Parents warned over Neknominate

Messenger Newspapers: The Neknominate Facebook page, which has more than 8,000 "likes", has the headline "it's not a crime to get drunk" The Neknominate Facebook page, which has more than 8,000 "likes", has the headline "it's not a crime to get drunk"

Health experts have criticised the online drinking game Neknominate, saying young teenagers are at risk of peer pressure to take part.

The craze, which has been implicated in several deaths, involves people filming themselves downing alcohol, nominating someone to continue the game, and posting the video on Facebook.

The Neknominate Facebook page, which has more than 8,000 "likes", has the headline "it's not a crime to get drunk".

The industry-funded charity Drinkaware is calling on parents to take a tough stance against the game amid fears the trend could spread to young teenagers.

Research suggests that children are more than twice as likely to have an alcoholic drink if they have felt encouraged to do so.

More than a third (35%) of 10 to 17-year-olds who use social networking sites have seen photos of their friends drunk.

Elaine Hindal, chief executive of Drinkaware, said: " I'm sure we can all remember feeling invincible as a child and keen not to be left out of the crowd, but as parents we know the real danger of a trend which encourages young people to take unnecessary risks and to put pressure on their friends to do the same.

"Parents have more influence than they think. We want to protect our children from the pressure to drink alcohol under age and can play a vital role in doing so by giving them the confidence to say no.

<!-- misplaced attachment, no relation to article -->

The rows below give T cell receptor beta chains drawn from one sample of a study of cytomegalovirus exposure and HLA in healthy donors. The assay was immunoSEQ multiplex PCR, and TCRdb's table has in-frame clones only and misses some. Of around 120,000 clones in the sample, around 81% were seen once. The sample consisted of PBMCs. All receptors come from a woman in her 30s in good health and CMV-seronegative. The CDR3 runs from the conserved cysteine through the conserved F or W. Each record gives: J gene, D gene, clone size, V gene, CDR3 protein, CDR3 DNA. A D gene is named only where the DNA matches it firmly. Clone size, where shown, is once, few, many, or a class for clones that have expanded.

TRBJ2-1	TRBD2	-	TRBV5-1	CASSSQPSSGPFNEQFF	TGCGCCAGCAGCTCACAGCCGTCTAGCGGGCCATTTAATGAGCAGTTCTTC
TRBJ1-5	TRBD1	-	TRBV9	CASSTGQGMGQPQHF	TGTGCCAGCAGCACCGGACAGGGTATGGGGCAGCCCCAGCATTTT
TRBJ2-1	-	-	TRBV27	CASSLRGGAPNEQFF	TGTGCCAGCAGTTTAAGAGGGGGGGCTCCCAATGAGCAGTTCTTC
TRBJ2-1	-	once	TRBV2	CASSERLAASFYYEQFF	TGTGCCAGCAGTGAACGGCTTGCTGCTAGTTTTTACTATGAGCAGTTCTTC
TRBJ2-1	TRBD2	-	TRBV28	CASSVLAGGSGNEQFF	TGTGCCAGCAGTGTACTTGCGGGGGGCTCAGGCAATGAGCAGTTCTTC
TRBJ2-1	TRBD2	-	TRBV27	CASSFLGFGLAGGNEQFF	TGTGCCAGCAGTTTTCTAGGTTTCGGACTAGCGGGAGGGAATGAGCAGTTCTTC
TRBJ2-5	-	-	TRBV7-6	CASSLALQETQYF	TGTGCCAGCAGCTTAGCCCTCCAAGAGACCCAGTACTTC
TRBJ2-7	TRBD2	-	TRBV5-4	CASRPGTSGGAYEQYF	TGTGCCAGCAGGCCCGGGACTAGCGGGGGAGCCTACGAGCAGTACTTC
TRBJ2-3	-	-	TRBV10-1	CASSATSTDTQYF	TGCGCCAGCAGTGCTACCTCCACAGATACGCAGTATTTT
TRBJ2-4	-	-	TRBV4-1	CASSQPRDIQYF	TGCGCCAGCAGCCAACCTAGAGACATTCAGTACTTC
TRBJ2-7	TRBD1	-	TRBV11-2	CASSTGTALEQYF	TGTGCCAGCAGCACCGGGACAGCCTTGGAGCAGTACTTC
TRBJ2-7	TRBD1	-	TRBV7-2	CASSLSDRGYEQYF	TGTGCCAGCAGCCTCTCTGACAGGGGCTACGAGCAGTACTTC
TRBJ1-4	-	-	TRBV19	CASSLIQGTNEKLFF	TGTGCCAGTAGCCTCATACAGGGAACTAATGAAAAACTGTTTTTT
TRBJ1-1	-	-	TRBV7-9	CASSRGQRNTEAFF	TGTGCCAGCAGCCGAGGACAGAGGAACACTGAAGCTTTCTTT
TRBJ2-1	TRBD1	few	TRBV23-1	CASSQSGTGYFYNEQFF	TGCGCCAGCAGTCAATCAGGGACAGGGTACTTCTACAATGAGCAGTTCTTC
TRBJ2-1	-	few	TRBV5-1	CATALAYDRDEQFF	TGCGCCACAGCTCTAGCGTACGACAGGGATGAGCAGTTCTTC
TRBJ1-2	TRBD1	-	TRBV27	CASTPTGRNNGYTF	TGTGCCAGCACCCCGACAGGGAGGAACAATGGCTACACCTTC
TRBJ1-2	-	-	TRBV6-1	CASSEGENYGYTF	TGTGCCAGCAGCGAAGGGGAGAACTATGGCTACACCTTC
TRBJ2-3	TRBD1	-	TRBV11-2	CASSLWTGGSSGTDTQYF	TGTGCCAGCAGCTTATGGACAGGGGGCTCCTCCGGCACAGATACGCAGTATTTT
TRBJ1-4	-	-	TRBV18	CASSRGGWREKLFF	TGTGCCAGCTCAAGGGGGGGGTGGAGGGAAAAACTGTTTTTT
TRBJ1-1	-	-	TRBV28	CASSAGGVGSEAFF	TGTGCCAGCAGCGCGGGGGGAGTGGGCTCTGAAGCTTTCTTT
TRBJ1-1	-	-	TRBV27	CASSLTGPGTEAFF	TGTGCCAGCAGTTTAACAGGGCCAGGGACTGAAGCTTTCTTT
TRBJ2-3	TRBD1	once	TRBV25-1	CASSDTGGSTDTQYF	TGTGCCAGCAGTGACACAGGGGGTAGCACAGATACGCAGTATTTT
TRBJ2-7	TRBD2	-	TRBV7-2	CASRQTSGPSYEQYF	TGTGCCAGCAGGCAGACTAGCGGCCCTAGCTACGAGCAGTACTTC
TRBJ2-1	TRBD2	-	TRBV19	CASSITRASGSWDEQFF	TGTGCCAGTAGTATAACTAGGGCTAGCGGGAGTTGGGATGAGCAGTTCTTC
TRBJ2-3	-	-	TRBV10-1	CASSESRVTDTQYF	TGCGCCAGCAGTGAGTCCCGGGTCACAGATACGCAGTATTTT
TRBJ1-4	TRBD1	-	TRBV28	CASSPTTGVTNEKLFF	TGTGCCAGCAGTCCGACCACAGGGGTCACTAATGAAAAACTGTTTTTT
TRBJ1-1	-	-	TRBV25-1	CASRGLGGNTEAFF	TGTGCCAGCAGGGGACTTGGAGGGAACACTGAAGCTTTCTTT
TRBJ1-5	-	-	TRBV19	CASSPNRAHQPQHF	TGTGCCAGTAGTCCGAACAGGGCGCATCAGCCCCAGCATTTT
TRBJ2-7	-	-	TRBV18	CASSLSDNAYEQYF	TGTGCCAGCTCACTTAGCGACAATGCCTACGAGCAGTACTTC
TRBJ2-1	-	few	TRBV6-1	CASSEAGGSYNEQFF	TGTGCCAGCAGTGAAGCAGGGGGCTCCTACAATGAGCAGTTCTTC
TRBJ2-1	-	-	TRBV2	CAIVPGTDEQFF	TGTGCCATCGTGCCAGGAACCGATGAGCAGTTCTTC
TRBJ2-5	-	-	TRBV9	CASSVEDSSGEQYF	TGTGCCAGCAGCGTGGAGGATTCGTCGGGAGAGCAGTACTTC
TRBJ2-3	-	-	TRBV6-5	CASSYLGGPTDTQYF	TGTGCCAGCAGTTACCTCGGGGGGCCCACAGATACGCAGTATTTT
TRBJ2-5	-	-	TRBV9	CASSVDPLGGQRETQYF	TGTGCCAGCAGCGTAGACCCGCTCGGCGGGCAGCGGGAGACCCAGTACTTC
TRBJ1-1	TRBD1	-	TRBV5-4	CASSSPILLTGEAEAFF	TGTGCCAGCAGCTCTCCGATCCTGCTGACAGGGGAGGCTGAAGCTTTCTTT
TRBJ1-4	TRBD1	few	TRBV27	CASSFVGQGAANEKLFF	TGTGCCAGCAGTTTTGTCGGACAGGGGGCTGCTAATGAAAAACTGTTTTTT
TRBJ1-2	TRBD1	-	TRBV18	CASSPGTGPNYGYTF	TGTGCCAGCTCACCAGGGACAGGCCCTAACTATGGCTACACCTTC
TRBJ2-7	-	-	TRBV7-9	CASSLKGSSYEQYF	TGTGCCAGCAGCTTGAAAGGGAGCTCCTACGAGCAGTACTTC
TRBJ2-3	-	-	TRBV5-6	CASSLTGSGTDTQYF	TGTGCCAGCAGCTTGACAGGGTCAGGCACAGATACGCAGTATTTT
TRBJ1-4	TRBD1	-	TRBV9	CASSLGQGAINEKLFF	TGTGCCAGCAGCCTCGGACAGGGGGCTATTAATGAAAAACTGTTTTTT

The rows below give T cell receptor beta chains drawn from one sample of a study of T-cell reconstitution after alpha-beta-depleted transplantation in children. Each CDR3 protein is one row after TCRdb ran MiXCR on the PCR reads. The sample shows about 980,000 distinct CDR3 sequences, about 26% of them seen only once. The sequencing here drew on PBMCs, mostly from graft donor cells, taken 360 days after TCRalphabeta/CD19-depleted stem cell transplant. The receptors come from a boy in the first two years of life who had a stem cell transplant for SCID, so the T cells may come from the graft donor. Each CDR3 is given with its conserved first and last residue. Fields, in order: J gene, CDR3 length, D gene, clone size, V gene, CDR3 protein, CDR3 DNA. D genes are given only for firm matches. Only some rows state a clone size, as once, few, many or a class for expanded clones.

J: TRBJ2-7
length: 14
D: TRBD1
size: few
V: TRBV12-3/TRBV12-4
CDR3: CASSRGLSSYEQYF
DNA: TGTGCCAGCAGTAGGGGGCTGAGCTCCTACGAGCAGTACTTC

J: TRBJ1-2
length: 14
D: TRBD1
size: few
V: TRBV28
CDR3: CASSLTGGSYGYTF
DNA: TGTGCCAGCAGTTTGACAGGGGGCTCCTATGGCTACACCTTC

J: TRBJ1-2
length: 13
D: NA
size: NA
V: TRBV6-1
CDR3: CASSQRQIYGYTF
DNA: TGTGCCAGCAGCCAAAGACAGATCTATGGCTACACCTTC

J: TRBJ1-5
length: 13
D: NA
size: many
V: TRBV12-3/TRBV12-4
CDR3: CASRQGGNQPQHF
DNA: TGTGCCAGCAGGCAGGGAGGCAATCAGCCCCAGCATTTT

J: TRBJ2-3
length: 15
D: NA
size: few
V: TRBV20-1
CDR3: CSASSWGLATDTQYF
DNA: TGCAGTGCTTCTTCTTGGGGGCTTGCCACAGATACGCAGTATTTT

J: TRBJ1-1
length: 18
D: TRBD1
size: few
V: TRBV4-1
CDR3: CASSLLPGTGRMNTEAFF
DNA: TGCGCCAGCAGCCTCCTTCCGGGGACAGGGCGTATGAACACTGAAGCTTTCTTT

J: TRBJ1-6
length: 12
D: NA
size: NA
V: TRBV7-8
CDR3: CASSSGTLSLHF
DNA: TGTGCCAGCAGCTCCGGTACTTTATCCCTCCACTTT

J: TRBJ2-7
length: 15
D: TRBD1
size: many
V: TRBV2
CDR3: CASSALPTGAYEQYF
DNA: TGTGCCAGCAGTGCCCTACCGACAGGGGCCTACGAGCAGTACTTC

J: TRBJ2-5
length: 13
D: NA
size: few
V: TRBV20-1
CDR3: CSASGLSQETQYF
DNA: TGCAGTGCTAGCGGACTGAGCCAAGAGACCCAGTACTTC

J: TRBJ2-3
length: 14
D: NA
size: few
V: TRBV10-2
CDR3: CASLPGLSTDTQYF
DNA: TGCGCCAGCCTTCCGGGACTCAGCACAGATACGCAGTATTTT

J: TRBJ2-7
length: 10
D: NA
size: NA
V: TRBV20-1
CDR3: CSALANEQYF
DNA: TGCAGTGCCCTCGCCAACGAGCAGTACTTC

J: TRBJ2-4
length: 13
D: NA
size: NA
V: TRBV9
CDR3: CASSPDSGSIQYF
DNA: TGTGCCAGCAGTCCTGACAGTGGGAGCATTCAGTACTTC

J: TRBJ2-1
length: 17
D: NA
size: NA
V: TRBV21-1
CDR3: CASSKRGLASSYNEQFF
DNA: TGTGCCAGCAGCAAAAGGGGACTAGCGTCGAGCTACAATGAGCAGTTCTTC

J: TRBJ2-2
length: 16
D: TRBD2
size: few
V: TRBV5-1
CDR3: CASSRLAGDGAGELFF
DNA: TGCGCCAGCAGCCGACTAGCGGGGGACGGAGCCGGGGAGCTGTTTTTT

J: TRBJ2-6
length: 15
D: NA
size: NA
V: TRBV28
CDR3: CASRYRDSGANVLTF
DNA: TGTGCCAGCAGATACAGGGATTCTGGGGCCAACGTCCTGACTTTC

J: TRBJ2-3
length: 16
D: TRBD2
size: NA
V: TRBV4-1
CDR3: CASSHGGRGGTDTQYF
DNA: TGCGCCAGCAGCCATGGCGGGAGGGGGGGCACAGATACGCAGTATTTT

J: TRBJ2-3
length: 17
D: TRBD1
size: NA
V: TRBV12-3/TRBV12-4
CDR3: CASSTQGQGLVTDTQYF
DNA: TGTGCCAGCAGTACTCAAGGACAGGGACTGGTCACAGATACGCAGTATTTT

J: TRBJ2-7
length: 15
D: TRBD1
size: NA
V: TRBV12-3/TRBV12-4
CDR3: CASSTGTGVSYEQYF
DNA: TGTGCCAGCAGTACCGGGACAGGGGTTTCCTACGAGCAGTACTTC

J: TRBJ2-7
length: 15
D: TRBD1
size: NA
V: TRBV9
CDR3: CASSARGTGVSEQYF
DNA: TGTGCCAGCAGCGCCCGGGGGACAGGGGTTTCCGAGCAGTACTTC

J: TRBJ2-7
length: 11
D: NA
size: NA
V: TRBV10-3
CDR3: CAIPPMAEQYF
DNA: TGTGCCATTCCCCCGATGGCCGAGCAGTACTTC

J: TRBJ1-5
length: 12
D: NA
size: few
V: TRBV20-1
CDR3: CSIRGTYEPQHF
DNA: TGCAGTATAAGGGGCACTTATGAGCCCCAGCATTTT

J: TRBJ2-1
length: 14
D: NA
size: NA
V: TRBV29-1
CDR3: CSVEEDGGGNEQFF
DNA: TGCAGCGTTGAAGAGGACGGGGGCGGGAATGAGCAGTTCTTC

"It's never too early to talk to your children about the risks of drinking under age and to remind them that if they choose not to drink they will not be alone.

"Young people should also be reminded that the behaviour of some older teens taking part in social media drinking games is not something to be copied - it can have serious implications. We believe it's better to have the 'alcohol chat' in the living room than in A&E."

Dr Sarah Jarvis, who advises the charity, said: " Young people often say they feel peer pressure to drink to fit in, but competitions to drink excessively in a short space of time can be dangerous and this should not come as a surprise.

"Quite apart from the risk of accident or injury as a result of drinking to excess, there is another aspect to these online drinking games which is the 'cybershame' some young people may experience.

"Drinkaware research shows nearly half (47%) of 18 to 24-year-olds admitted 'untagging' drunk photos of themselves that they didn't want others to see. However, there is still a chance that these photos may be seen by universities and prospective employers."

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